But it’s not just China that’s getting ahead of itself. U.S. President Donald Trump has put enormous public pressure on regulators and pharmaceutical companies to make a vaccine available in time for the American election. On Oct. 16, Pfizer revealed it may begin rolling out its vaccine for emergency use in the U.S. by late November. Moderna has a similar timeline for emergency use, though cautions widespread vaccine distribution may not happen until the spring.

The difference in China, however, is that the virus has been largely contained domestically. The country reported only 14 cases on Wednesday, all imported. “It seems there is no need to get a vaccine in China,” says the student Li. “After all, the pandemic has little impact on life in China now; even masks are not mandatory here anymore.”

So why is China so aggressively rolling out vaccines? For the Beijing government, the fight against the pandemic has become a PR battle to drown out international criticism about its early mishandling, coverup and silencing of whistleblowers. Instead, China wants to rebrand itself as a source of vital PPE and, ultimately, a solution to the crisis. China’s National Health Authority projected China’s COVID-19 vaccine production capacity will reach 610 million doses annually by the end of 2020. SinoPharm’s boss says his firm alone may be able to produce more than 1 billion doses next year.

Read more: Inside the Unprecedented Scramble to Immunize the World Against COVID-19

Sinovac has promised to supply 40 million CoronaVac doses to Indonesia by March 2021. São Paulo Governor João Doria said Brazil’s federal government had also agreed to buy 46 million doses of CoronaVac, one of at least five vaccines undergoing stage 3 trials in the country, which has the world’s third highest infection tally.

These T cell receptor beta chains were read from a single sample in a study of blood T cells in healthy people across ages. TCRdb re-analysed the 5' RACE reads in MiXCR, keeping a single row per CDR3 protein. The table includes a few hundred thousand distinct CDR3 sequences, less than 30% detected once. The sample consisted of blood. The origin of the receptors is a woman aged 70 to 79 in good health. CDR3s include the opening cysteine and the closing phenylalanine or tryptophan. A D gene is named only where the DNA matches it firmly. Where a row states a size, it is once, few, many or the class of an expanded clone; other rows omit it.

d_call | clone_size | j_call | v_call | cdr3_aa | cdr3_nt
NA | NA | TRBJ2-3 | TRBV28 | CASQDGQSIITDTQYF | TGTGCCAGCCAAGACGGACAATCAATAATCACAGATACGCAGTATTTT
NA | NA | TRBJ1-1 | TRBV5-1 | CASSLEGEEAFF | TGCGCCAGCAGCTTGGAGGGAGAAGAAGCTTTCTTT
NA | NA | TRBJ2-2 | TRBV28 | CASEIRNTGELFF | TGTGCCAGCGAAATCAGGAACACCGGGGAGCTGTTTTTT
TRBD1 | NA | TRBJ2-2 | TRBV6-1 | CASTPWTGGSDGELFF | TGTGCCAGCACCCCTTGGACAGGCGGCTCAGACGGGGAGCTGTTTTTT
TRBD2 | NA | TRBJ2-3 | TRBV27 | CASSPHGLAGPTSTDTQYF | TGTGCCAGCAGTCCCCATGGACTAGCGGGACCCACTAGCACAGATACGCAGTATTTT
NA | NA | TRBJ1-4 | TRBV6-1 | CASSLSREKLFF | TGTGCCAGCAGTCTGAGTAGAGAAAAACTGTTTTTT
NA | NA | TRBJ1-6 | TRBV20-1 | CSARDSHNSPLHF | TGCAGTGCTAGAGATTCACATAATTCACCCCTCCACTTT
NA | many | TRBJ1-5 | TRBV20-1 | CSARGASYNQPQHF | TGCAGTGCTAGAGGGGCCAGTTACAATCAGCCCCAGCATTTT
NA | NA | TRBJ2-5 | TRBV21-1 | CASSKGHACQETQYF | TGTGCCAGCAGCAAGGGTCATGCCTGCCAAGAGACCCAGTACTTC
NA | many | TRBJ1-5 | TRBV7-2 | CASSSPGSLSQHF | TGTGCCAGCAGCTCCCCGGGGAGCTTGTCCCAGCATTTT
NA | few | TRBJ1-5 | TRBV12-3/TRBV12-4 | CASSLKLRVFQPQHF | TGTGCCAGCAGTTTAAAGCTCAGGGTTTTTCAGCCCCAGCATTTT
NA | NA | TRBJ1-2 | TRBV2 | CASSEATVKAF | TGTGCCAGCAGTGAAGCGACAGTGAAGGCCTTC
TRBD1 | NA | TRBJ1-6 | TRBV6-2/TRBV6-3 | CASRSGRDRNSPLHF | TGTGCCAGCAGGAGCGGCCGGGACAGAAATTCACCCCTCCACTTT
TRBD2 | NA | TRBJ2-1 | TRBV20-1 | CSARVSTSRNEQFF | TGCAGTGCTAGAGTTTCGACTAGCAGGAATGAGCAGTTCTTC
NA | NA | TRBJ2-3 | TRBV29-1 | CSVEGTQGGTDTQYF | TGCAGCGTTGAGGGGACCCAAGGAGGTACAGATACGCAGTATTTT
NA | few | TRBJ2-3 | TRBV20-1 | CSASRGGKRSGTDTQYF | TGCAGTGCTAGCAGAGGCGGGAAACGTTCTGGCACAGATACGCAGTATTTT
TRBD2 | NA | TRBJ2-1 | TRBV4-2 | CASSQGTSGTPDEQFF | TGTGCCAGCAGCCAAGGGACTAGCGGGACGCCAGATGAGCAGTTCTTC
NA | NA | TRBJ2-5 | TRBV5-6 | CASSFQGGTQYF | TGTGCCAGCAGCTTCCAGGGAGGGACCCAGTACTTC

“The first results of the clinical study conducted in Brazil prove that among all the vaccines tested in the country, CoronaVac is the safest, the one with the best and most promising rates,” Doria told reporters Monday.

Of course, China is not alone in craving the PR benefits. On Aug. 11, Russian President Vladimir Putin unveiled what was ostensibly the world’s first COVID-19 vaccine, which he said had already been administered to his daughter. The trade name—Sputnik 5, after the groundbreaking Soviet satellite—leaves no doubt at the national pride wrapped in its development. But it was tested on only 76 people—38 in Phase I and 38 in Phase II trials—and hadn’t even entered phase 3 trials. The vaccine hasn’t stopped COVID-19 from spiking to record levels in the country this month.

“My gut reaction is that this is China’s attempt to claim international prestige by being first to rollout a widespread vaccination program,” says Kamradt-Scott, the Australian global health expert. “Unfortunately, I just see politics at play here rather than public health.”

Correction, Oct. 22:

The original version of this story incorrectly stated that Beijing Kexing Bioproducts and SinoVac are separate companies. They are the same.

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Write to Charlie Campbell/ Shanghai at charlie.campbell@time.com